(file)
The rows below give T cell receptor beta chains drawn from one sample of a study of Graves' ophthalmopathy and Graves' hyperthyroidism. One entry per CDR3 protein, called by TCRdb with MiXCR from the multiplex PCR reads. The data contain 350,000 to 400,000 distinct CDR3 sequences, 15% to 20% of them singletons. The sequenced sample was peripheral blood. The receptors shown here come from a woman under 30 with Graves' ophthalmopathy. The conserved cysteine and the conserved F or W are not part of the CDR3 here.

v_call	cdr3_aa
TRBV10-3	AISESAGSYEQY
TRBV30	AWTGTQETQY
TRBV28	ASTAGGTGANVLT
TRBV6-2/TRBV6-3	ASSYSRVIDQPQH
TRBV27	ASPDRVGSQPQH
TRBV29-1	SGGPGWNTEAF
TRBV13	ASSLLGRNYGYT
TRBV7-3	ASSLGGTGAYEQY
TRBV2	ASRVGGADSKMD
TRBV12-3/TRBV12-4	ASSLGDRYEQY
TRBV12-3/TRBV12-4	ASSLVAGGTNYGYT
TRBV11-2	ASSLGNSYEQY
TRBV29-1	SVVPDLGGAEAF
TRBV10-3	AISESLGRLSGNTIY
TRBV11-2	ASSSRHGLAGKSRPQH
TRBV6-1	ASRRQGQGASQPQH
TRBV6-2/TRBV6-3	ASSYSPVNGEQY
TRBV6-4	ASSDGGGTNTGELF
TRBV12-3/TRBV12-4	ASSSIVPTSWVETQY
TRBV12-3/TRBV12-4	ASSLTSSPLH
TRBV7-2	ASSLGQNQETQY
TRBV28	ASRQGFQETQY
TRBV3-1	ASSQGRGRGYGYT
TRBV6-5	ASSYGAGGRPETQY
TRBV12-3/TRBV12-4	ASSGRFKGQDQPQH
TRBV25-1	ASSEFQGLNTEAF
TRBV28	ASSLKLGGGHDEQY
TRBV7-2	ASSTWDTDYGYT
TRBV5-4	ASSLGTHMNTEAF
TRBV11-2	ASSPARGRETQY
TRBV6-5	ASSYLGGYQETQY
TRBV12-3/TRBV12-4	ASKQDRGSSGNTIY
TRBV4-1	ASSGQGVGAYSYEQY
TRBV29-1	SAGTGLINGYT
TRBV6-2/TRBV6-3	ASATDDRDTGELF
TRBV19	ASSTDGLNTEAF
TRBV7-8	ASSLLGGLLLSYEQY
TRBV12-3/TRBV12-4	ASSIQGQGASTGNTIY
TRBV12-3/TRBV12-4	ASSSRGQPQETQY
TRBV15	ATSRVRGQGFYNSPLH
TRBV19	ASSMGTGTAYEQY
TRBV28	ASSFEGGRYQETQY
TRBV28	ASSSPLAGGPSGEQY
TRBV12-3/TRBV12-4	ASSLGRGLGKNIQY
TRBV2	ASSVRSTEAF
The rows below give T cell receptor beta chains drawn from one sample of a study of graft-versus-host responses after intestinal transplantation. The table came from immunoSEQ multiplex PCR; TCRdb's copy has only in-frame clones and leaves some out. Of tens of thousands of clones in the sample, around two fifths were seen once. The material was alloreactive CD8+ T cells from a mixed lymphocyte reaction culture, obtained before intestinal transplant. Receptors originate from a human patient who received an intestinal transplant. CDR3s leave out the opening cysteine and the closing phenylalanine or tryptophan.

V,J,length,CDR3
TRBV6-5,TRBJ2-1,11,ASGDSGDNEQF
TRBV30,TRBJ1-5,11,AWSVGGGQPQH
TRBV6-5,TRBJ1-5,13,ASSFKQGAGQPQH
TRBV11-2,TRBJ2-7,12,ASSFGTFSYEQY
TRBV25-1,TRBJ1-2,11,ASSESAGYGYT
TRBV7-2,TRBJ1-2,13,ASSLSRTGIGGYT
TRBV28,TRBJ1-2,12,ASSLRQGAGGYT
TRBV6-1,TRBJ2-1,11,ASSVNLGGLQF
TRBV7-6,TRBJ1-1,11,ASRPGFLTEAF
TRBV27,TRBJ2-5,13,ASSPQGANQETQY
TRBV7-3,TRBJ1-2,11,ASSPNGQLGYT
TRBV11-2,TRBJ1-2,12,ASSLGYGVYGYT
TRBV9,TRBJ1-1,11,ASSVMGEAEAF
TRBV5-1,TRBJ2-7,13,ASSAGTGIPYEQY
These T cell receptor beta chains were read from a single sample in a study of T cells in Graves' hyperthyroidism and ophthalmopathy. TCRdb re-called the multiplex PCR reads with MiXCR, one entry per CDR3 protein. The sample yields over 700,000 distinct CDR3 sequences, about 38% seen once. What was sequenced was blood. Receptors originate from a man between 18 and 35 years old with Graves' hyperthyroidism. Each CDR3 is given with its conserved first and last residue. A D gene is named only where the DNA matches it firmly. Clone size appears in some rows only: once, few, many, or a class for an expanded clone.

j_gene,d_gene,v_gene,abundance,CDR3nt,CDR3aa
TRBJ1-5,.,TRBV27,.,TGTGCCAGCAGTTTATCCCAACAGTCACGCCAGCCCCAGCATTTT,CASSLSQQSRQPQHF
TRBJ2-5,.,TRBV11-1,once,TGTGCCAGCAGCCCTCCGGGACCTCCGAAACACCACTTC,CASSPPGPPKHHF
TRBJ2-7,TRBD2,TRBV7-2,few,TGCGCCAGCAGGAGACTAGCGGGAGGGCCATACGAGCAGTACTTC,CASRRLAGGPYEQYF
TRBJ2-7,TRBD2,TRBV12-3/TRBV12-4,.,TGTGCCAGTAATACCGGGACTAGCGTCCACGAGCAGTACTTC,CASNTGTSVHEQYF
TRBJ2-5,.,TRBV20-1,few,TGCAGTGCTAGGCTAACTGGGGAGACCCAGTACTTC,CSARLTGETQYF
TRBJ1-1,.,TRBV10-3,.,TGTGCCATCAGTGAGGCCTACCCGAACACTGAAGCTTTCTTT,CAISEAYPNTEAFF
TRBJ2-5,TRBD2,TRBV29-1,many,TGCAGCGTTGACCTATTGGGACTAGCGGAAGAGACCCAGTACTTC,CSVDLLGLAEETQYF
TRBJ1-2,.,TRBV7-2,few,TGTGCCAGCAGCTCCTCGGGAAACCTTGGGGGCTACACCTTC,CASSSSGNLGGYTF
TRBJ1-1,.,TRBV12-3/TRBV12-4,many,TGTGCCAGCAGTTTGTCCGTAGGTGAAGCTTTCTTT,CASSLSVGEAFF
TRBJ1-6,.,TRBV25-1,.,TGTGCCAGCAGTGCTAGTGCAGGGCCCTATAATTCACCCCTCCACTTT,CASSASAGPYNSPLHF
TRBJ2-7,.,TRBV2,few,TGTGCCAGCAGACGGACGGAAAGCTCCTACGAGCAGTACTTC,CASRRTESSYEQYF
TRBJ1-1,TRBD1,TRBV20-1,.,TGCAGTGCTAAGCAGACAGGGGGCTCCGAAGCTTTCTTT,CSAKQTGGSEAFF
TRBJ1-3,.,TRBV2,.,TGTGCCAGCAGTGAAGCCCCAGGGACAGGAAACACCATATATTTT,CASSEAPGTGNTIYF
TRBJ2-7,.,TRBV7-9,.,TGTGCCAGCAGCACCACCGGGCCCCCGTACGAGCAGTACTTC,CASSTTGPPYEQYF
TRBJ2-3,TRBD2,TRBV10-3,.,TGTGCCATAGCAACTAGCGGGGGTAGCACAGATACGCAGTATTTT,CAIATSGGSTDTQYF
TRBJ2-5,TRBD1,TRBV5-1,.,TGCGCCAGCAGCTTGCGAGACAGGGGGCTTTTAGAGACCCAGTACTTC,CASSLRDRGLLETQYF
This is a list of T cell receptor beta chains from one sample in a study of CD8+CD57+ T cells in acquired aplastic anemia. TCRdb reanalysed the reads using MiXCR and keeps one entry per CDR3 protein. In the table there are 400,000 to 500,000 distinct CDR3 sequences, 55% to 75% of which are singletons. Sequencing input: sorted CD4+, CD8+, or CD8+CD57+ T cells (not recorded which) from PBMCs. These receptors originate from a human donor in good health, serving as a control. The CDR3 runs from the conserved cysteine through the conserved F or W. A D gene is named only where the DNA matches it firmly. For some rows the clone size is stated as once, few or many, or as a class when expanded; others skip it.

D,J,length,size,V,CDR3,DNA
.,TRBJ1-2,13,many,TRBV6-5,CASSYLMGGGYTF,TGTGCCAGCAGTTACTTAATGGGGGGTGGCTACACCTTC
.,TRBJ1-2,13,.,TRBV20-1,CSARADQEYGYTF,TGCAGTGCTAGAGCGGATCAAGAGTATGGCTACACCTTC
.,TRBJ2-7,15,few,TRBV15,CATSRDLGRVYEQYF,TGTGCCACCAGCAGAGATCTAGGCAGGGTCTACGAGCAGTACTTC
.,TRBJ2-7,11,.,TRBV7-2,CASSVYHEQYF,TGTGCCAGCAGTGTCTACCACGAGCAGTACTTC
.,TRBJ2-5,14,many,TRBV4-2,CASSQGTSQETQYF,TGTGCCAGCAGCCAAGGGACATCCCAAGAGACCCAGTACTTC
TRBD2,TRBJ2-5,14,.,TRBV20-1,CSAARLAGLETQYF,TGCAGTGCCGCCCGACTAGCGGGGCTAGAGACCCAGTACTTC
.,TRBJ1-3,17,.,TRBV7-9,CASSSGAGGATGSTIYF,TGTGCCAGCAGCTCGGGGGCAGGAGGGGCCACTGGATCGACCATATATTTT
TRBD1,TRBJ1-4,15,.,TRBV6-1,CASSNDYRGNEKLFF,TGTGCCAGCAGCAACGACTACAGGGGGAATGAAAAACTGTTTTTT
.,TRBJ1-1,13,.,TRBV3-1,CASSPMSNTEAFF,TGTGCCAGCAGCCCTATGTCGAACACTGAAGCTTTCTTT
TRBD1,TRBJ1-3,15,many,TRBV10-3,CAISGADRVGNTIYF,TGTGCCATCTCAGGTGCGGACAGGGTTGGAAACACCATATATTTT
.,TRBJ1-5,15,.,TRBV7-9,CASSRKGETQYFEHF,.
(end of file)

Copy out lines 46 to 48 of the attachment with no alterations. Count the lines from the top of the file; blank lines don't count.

TRBV12-3/TRBV12-4	ASSLGRGLGKNIQY
TRBV2	ASSVRSTEAF
The rows below give T cell receptor beta chains drawn from one sample of a study of graft-versus-host responses after intestinal transplantation. The table came from immunoSEQ multiplex PCR; TCRdb's copy has only in-frame clones and leaves some out. Of tens of thousands of clones in the sample, around two fifths were seen once. The material was alloreactive CD8+ T cells from a mixed lymphocyte reaction culture, obtained before intestinal transplant. Receptors originate from a human patient who received an intestinal transplant. CDR3s leave out the opening cysteine and the closing phenylalanine or tryptophan.